Last January I posted
about how the careless installation of a Robert Irwin work at PAM effectively destroyed the work and lied about its meaning.
Last week I was at The Metropolitan Museum of Art in New York and saw this installation of Robert Rauschenberg’s Winter Pool, 1959:
Note the goofy extension of the baseboard/floor—a plinth. I cannot find any rationale for this plinth other than the idea that because this is a “painting” it needs to be hung at a similar height to other “paintings” on the wall. And then the ladder needs something to sit on.
But there is a difference between a ladder extending to the floor and a ladder being supported by a plinth. And The Met knows it is supposed to be a floor. From their own website:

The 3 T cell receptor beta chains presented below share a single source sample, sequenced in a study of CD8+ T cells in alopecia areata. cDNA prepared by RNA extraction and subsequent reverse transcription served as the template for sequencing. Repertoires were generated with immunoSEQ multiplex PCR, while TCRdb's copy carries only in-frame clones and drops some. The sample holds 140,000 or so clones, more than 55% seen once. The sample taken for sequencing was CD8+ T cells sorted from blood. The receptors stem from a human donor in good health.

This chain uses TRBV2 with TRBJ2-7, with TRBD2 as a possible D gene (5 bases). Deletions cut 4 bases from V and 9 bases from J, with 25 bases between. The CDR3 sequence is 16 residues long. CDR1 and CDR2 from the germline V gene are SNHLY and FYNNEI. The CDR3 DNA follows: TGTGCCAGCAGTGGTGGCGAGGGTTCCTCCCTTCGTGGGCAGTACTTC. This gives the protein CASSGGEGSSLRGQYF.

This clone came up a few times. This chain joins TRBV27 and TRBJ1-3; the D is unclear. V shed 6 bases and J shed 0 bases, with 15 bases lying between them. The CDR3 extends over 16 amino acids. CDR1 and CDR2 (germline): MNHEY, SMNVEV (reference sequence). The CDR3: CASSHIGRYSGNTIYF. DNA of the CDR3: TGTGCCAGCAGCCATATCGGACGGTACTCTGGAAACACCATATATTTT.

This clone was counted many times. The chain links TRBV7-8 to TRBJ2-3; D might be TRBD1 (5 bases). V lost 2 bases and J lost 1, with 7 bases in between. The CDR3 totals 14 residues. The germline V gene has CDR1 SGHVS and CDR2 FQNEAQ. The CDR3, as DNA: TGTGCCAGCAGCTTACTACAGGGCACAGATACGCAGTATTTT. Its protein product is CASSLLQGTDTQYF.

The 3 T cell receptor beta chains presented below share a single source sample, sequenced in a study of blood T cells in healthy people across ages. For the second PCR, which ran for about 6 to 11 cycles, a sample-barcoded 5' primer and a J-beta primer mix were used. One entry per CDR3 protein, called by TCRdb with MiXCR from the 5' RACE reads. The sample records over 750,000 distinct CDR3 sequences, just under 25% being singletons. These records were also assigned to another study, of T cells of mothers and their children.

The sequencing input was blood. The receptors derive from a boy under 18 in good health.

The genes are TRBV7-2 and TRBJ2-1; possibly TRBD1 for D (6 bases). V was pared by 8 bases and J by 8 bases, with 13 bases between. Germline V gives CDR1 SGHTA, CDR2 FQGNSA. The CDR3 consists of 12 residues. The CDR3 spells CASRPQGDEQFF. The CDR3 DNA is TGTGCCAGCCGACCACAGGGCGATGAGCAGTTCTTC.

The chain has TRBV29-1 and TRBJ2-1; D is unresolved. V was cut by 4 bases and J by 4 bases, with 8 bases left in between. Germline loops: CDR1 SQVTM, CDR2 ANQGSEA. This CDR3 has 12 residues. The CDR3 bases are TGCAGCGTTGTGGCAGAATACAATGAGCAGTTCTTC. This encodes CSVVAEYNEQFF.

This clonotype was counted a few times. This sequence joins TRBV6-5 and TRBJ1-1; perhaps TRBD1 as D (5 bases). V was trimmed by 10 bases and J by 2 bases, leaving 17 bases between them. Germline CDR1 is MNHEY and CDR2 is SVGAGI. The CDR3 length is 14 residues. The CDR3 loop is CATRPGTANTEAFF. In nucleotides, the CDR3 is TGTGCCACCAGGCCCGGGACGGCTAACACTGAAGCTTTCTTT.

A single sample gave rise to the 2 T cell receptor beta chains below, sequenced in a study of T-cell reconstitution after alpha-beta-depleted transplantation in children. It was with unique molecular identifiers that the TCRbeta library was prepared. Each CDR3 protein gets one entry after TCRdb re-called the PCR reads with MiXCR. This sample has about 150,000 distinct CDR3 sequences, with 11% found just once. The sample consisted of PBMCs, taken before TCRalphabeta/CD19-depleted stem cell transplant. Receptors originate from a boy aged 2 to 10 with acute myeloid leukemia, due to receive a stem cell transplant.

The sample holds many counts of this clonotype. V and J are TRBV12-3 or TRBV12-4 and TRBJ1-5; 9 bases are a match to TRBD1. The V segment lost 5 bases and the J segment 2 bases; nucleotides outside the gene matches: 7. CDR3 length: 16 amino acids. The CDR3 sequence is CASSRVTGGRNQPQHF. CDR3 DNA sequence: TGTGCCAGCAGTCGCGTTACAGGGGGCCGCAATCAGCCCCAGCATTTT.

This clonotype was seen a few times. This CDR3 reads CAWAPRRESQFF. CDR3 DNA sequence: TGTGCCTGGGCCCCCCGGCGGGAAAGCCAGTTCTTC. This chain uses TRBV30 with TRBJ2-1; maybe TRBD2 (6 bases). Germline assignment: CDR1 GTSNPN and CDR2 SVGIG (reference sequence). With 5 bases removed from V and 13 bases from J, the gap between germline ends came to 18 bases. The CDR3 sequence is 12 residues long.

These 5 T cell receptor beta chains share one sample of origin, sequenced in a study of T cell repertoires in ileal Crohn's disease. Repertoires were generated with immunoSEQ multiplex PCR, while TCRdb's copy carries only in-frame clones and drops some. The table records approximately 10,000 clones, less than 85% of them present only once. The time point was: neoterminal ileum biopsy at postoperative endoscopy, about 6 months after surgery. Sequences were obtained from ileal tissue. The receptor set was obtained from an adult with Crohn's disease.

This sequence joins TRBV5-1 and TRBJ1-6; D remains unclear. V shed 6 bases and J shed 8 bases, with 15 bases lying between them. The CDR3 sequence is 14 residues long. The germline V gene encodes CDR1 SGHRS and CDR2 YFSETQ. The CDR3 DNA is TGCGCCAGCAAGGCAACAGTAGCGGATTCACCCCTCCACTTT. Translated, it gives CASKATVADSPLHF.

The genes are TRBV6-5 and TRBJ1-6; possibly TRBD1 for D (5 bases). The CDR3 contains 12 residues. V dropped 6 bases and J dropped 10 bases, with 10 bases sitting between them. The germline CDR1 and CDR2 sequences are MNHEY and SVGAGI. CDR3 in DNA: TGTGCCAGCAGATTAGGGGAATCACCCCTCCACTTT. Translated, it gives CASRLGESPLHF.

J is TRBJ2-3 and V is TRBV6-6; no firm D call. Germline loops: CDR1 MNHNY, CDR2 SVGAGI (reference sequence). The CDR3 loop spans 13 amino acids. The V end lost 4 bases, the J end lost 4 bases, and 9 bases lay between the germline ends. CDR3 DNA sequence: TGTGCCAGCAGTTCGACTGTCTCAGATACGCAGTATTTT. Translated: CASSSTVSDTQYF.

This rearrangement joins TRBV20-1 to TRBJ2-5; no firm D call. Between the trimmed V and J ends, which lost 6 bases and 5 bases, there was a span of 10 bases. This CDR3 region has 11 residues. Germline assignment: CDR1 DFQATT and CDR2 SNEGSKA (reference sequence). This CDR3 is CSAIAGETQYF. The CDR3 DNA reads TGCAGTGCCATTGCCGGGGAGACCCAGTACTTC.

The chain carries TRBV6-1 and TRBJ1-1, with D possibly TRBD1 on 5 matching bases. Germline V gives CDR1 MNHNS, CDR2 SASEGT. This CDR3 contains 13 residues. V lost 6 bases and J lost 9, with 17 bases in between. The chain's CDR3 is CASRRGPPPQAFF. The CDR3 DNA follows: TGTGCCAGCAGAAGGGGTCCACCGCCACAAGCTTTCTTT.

The work, in exceptionally fresh condition, consists of two separate canvases, each about the height of a man. A wooden ladder bridges the gap between them, and its legs extend to the floor, inviting the viewer to climb into the picture.
You might be “invited to climb” from your place on the floor, but less likely from a reserved space on a plinth. BTW, here’s The Met’s own pic of the work from their website:
You can see that someone there thinks it is correct to have it be on the floor.
This isn’t as bad as the PAM/Irwin fiasco, but it does distort the meaning of the work. It’s just dumb.